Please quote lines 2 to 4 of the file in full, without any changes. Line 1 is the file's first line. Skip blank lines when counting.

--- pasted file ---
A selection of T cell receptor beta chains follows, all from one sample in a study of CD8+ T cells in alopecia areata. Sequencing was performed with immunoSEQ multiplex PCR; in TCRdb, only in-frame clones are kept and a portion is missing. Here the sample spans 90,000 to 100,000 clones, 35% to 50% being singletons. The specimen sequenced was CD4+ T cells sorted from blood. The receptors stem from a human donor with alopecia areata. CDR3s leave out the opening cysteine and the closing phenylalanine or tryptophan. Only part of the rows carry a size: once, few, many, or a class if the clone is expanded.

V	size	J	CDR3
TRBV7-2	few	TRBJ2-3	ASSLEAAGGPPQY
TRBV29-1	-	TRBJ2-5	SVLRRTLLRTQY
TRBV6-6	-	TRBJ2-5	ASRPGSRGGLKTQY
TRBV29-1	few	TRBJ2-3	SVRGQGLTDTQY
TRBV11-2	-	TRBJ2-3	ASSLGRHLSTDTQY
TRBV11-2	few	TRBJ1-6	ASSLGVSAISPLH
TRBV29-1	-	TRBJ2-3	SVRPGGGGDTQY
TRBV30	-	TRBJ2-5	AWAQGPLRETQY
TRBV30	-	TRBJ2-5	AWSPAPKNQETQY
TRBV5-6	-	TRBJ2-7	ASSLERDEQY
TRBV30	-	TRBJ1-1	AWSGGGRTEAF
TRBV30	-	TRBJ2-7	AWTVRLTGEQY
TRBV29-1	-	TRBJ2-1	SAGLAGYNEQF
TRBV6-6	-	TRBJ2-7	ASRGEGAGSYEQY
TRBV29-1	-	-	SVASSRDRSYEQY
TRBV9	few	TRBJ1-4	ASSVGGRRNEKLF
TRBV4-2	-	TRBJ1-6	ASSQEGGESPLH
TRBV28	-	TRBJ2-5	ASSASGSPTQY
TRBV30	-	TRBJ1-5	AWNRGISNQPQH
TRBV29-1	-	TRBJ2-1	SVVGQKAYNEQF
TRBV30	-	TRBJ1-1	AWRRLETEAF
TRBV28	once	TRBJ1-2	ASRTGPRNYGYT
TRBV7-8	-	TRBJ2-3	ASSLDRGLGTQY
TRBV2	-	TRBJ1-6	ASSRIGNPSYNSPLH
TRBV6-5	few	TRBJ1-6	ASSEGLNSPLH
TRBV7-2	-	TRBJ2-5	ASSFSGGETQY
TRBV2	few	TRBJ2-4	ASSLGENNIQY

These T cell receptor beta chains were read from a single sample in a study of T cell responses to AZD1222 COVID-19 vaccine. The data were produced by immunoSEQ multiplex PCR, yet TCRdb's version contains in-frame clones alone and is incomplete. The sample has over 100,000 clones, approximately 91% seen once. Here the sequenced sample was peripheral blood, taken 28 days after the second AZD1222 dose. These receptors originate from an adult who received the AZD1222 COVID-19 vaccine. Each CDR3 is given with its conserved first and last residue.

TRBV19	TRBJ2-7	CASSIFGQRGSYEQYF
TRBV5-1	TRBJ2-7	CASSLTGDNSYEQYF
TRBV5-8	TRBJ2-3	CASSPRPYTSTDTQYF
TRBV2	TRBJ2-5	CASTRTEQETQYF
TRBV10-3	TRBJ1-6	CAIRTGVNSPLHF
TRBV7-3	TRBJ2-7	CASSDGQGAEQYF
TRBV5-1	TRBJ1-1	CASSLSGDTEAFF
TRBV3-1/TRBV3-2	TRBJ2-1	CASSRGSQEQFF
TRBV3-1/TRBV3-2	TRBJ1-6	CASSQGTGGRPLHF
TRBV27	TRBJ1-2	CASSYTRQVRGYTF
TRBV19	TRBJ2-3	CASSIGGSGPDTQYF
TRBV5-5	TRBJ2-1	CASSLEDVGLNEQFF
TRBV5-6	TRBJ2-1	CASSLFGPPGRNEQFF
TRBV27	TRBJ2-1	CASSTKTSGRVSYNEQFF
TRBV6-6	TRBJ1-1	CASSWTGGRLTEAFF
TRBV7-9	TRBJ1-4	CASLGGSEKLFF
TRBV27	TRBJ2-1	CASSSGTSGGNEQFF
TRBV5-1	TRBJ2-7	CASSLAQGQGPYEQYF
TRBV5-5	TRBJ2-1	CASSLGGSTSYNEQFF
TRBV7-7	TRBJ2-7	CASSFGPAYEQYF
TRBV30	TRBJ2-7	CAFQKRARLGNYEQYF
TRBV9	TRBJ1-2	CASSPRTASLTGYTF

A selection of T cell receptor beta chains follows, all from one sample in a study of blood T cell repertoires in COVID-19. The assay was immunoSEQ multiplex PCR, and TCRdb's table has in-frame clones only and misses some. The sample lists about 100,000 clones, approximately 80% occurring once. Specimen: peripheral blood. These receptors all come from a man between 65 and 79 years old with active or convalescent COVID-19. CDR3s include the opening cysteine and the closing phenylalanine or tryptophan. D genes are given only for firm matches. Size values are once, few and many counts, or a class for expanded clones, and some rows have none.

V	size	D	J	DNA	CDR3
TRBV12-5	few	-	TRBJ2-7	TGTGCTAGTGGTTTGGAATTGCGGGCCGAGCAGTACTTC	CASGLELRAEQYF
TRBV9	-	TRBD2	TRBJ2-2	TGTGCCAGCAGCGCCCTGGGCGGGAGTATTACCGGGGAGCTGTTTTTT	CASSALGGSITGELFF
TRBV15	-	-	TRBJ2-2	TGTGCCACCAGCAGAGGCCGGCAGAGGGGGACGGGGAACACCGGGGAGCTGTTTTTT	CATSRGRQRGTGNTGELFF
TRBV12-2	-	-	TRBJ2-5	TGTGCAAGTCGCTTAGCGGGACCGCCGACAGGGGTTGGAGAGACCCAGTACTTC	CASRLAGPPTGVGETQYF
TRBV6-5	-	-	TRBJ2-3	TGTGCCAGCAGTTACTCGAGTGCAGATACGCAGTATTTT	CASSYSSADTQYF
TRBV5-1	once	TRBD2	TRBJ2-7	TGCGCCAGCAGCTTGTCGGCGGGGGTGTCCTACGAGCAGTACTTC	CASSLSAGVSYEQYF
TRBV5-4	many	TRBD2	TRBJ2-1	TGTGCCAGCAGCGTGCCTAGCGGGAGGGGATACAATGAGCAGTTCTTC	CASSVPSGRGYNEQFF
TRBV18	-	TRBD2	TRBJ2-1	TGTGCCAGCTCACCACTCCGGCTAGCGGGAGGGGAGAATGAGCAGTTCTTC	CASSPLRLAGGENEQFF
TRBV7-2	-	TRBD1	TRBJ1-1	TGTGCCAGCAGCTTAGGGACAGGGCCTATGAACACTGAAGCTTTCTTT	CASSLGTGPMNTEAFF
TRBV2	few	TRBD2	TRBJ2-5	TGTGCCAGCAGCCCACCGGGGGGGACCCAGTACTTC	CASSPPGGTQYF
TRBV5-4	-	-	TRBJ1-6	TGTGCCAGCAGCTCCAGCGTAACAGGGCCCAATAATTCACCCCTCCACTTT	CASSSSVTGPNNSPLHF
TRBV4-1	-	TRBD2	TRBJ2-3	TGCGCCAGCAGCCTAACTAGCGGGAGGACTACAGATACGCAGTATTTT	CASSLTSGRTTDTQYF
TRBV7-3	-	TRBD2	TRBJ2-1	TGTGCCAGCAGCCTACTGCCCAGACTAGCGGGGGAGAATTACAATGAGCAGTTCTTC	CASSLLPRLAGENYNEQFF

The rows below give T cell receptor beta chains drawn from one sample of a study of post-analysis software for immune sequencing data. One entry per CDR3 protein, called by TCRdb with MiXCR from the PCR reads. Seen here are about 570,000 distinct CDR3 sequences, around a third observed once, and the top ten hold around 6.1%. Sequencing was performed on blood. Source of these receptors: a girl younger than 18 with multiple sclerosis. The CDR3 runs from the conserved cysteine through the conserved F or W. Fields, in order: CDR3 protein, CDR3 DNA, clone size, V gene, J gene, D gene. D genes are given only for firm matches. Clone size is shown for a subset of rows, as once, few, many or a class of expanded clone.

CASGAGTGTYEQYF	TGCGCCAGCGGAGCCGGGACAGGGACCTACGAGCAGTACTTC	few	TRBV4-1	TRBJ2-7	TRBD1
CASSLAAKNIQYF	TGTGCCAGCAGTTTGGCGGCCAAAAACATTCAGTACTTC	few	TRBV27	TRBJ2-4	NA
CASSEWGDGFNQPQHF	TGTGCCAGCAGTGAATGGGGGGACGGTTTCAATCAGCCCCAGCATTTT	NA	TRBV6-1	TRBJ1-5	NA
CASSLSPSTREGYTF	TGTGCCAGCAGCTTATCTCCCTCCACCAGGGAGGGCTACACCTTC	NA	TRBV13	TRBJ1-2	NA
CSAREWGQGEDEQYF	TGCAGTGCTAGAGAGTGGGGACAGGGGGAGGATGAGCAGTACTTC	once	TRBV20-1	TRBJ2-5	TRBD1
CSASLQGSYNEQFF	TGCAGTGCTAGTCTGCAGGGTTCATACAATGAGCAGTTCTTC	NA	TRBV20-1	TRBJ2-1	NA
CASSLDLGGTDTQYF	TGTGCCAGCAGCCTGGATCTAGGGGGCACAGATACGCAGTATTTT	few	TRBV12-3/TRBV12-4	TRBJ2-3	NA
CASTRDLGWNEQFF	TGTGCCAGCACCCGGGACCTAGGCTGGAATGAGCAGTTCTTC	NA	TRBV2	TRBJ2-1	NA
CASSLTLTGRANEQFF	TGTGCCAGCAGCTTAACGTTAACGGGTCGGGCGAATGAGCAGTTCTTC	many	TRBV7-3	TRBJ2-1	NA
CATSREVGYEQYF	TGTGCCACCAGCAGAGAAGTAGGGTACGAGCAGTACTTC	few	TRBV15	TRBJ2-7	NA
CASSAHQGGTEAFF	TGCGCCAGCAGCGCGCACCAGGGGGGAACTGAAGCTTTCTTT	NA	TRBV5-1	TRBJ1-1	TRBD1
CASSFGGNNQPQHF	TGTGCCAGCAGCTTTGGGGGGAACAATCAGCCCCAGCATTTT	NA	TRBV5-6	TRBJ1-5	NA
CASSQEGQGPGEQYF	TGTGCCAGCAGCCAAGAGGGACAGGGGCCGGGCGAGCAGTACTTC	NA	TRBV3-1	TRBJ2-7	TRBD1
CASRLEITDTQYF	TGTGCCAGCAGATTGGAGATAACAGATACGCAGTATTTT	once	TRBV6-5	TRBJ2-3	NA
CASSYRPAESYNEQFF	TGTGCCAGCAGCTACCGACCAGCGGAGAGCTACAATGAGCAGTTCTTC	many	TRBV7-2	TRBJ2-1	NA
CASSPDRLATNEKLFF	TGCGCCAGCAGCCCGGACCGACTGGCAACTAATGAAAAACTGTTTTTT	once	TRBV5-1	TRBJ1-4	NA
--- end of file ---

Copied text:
V	size	J	CDR3
TRBV7-2	few	TRBJ2-3	ASSLEAAGGPPQY
TRBV29-1	-	TRBJ2-5	SVLRRTLLRTQY